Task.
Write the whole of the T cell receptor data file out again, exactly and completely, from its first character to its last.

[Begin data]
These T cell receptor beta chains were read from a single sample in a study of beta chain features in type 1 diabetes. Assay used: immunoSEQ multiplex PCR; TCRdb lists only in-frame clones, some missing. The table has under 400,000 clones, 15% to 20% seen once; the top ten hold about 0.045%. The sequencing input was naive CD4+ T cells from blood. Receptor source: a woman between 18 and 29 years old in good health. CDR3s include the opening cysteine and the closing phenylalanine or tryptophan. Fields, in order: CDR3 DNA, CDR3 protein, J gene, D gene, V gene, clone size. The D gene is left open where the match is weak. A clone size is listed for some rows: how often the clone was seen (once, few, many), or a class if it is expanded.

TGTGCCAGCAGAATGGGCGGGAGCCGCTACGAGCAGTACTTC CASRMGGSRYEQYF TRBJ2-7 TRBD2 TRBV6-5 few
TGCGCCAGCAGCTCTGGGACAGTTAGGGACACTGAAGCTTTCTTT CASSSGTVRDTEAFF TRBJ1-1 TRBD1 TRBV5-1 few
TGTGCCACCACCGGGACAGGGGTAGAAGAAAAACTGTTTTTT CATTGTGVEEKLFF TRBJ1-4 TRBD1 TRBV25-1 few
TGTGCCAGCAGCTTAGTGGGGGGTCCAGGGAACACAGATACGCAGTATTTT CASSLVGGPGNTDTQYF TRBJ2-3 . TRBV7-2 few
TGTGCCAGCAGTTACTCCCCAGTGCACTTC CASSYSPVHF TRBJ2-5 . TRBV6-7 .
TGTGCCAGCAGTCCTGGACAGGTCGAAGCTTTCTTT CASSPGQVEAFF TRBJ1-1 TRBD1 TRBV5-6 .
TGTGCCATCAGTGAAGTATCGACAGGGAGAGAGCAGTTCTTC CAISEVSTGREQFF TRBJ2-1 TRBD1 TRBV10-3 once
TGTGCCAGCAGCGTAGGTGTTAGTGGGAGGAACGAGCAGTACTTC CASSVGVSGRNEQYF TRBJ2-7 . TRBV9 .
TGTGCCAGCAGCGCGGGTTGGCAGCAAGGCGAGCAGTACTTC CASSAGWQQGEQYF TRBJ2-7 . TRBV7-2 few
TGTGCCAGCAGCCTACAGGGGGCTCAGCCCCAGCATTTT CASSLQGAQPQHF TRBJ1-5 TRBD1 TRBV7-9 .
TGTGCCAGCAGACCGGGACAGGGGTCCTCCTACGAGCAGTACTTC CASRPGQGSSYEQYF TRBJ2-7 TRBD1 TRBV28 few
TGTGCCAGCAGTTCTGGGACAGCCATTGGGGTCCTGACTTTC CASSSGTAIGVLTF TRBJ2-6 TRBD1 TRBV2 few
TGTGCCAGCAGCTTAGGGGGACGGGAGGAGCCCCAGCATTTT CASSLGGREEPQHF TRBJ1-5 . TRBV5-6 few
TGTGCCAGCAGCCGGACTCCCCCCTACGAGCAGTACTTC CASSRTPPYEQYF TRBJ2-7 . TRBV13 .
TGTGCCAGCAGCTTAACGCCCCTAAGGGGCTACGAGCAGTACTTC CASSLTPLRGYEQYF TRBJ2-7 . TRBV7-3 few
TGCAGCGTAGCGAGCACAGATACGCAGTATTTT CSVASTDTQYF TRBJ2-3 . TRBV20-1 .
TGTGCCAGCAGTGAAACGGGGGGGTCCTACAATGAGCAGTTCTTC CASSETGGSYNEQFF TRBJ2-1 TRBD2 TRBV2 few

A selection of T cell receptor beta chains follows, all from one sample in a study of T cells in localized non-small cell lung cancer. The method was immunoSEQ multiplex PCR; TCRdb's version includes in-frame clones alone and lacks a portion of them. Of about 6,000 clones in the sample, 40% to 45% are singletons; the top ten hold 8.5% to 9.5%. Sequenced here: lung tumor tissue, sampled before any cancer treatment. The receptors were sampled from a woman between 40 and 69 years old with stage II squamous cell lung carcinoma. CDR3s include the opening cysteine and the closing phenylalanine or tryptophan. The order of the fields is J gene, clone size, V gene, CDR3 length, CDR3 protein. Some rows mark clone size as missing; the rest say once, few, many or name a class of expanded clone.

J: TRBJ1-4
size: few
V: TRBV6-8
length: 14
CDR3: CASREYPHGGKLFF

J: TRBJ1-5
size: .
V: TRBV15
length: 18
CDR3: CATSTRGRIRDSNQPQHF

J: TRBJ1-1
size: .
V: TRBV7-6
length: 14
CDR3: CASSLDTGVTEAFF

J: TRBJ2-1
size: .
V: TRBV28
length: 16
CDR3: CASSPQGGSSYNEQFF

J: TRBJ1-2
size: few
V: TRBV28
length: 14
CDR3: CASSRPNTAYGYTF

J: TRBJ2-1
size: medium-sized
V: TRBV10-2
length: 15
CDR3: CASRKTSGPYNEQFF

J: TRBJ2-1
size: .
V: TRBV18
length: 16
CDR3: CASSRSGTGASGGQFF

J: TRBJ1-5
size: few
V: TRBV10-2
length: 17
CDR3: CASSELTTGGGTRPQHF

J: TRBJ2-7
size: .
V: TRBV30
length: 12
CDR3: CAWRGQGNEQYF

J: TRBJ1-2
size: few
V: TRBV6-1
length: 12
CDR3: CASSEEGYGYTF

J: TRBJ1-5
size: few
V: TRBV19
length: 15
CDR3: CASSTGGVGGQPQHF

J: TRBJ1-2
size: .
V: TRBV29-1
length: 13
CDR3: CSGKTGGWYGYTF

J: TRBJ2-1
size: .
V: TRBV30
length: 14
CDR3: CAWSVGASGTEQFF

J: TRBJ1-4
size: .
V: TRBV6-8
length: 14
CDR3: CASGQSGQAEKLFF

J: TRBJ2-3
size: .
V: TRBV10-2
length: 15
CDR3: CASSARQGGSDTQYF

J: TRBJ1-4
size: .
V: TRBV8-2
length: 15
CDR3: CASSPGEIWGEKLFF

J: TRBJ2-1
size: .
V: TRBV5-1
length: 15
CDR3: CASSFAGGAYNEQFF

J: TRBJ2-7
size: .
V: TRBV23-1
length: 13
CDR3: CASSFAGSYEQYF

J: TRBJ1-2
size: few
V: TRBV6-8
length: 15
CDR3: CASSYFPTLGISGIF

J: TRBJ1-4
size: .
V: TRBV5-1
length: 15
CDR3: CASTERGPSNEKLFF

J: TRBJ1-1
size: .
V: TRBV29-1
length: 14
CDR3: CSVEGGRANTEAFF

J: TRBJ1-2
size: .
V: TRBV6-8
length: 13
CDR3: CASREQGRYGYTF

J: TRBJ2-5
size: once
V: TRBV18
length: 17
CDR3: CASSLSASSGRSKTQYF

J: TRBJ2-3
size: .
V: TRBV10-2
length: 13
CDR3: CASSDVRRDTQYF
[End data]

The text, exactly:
These T cell receptor beta chains were read from a single sample in a study of beta chain features in type 1 diabetes. Assay used: immunoSEQ multiplex PCR; TCRdb lists only in-frame clones, some missing. The table has under 400,000 clones, 15% to 20% seen once; the top ten hold about 0.045%. The sequencing input was naive CD4+ T cells from blood. Receptor source: a woman between 18 and 29 years old in good health. CDR3s include the opening cysteine and the closing phenylalanine or tryptophan. Fields, in order: CDR3 DNA, CDR3 protein, J gene, D gene, V gene, clone size. The D gene is left open where the match is weak. A clone size is listed for some rows: how often the clone was seen (once, few, many), or a class if it is expanded.

TGTGCCAGCAGAATGGGCGGGAGCCGCTACGAGCAGTACTTC CASRMGGSRYEQYF TRBJ2-7 TRBD2 TRBV6-5 few
TGCGCCAGCAGCTCTGGGACAGTTAGGGACACTGAAGCTTTCTTT CASSSGTVRDTEAFF TRBJ1-1 TRBD1 TRBV5-1 few
TGTGCCACCACCGGGACAGGGGTAGAAGAAAAACTGTTTTTT CATTGTGVEEKLFF TRBJ1-4 TRBD1 TRBV25-1 few
TGTGCCAGCAGCTTAGTGGGGGGTCCAGGGAACACAGATACGCAGTATTTT CASSLVGGPGNTDTQYF TRBJ2-3 . TRBV7-2 few
TGTGCCAGCAGTTACTCCCCAGTGCACTTC CASSYSPVHF TRBJ2-5 . TRBV6-7 .
TGTGCCAGCAGTCCTGGACAGGTCGAAGCTTTCTTT CASSPGQVEAFF TRBJ1-1 TRBD1 TRBV5-6 .
TGTGCCATCAGTGAAGTATCGACAGGGAGAGAGCAGTTCTTC CAISEVSTGREQFF TRBJ2-1 TRBD1 TRBV10-3 once
TGTGCCAGCAGCGTAGGTGTTAGTGGGAGGAACGAGCAGTACTTC CASSVGVSGRNEQYF TRBJ2-7 . TRBV9 .
TGTGCCAGCAGCGCGGGTTGGCAGCAAGGCGAGCAGTACTTC CASSAGWQQGEQYF TRBJ2-7 . TRBV7-2 few
TGTGCCAGCAGCCTACAGGGGGCTCAGCCCCAGCATTTT CASSLQGAQPQHF TRBJ1-5 TRBD1 TRBV7-9 .
TGTGCCAGCAGACCGGGACAGGGGTCCTCCTACGAGCAGTACTTC CASRPGQGSSYEQYF TRBJ2-7 TRBD1 TRBV28 few
TGTGCCAGCAGTTCTGGGACAGCCATTGGGGTCCTGACTTTC CASSSGTAIGVLTF TRBJ2-6 TRBD1 TRBV2 few
TGTGCCAGCAGCTTAGGGGGACGGGAGGAGCCCCAGCATTTT CASSLGGREEPQHF TRBJ1-5 . TRBV5-6 few
TGTGCCAGCAGCCGGACTCCCCCCTACGAGCAGTACTTC CASSRTPPYEQYF TRBJ2-7 . TRBV13 .
TGTGCCAGCAGCTTAACGCCCCTAAGGGGCTACGAGCAGTACTTC CASSLTPLRGYEQYF TRBJ2-7 . TRBV7-3 few
TGCAGCGTAGCGAGCACAGATACGCAGTATTTT CSVASTDTQYF TRBJ2-3 . TRBV20-1 .
TGTGCCAGCAGTGAAACGGGGGGGTCCTACAATGAGCAGTTCTTC CASSETGGSYNEQFF TRBJ2-1 TRBD2 TRBV2 few

A selection of T cell receptor beta chains follows, all from one sample in a study of T cells in localized non-small cell lung cancer. The method was immunoSEQ multiplex PCR; TCRdb's version includes in-frame clones alone and lacks a portion of them. Of about 6,000 clones in the sample, 40% to 45% are singletons; the top ten hold 8.5% to 9.5%. Sequenced here: lung tumor tissue, sampled before any cancer treatment. The receptors were sampled from a woman between 40 and 69 years old with stage II squamous cell lung carcinoma. CDR3s include the opening cysteine and the closing phenylalanine or tryptophan. The order of the fields is J gene, clone size, V gene, CDR3 length, CDR3 protein. Some rows mark clone size as missing; the rest say once, few, many or name a class of expanded clone.

J: TRBJ1-4
size: few
V: TRBV6-8
length: 14
CDR3: CASREYPHGGKLFF

J: TRBJ1-5
size: .
V: TRBV15
length: 18
CDR3: CATSTRGRIRDSNQPQHF

J: TRBJ1-1
size: .
V: TRBV7-6
length: 14
CDR3: CASSLDTGVTEAFF

J: TRBJ2-1
size: .
V: TRBV28
length: 16
CDR3: CASSPQGGSSYNEQFF

J: TRBJ1-2
size: few
V: TRBV28
length: 14
CDR3: CASSRPNTAYGYTF

J: TRBJ2-1
size: medium-sized
V: TRBV10-2
length: 15
CDR3: CASRKTSGPYNEQFF

J: TRBJ2-1
size: .
V: TRBV18
length: 16
CDR3: CASSRSGTGASGGQFF

J: TRBJ1-5
size: few
V: TRBV10-2
length: 17
CDR3: CASSELTTGGGTRPQHF

J: TRBJ2-7
size: .
V: TRBV30
length: 12
CDR3: CAWRGQGNEQYF

J: TRBJ1-2
size: few
V: TRBV6-1
length: 12
CDR3: CASSEEGYGYTF

J: TRBJ1-5
size: few
V: TRBV19
length: 15
CDR3: CASSTGGVGGQPQHF

J: TRBJ1-2
size: .
V: TRBV29-1
length: 13
CDR3: CSGKTGGWYGYTF

J: TRBJ2-1
size: .
V: TRBV30
length: 14
CDR3: CAWSVGASGTEQFF

J: TRBJ1-4
size: .
V: TRBV6-8
length: 14
CDR3: CASGQSGQAEKLFF

J: TRBJ2-3
size: .
V: TRBV10-2
length: 15
CDR3: CASSARQGGSDTQYF

J: TRBJ1-4
size: .
V: TRBV8-2
length: 15
CDR3: CASSPGEIWGEKLFF

J: TRBJ2-1
size: .
V: TRBV5-1
length: 15
CDR3: CASSFAGGAYNEQFF

J: TRBJ2-7
size: .
V: TRBV23-1
length: 13
CDR3: CASSFAGSYEQYF

J: TRBJ1-2
size: few
V: TRBV6-8
length: 15
CDR3: CASSYFPTLGISGIF

J: TRBJ1-4
size: .
V: TRBV5-1
length: 15
CDR3: CASTERGPSNEKLFF

J: TRBJ1-1
size: .
V: TRBV29-1
length: 14
CDR3: CSVEGGRANTEAFF

J: TRBJ1-2
size: .
V: TRBV6-8
length: 13
CDR3: CASREQGRYGYTF

J: TRBJ2-5
size: once
V: TRBV18
length: 17
CDR3: CASSLSASSGRSKTQYF

J: TRBJ2-3
size: .
V: TRBV10-2
length: 13
CDR3: CASSDVRRDTQYF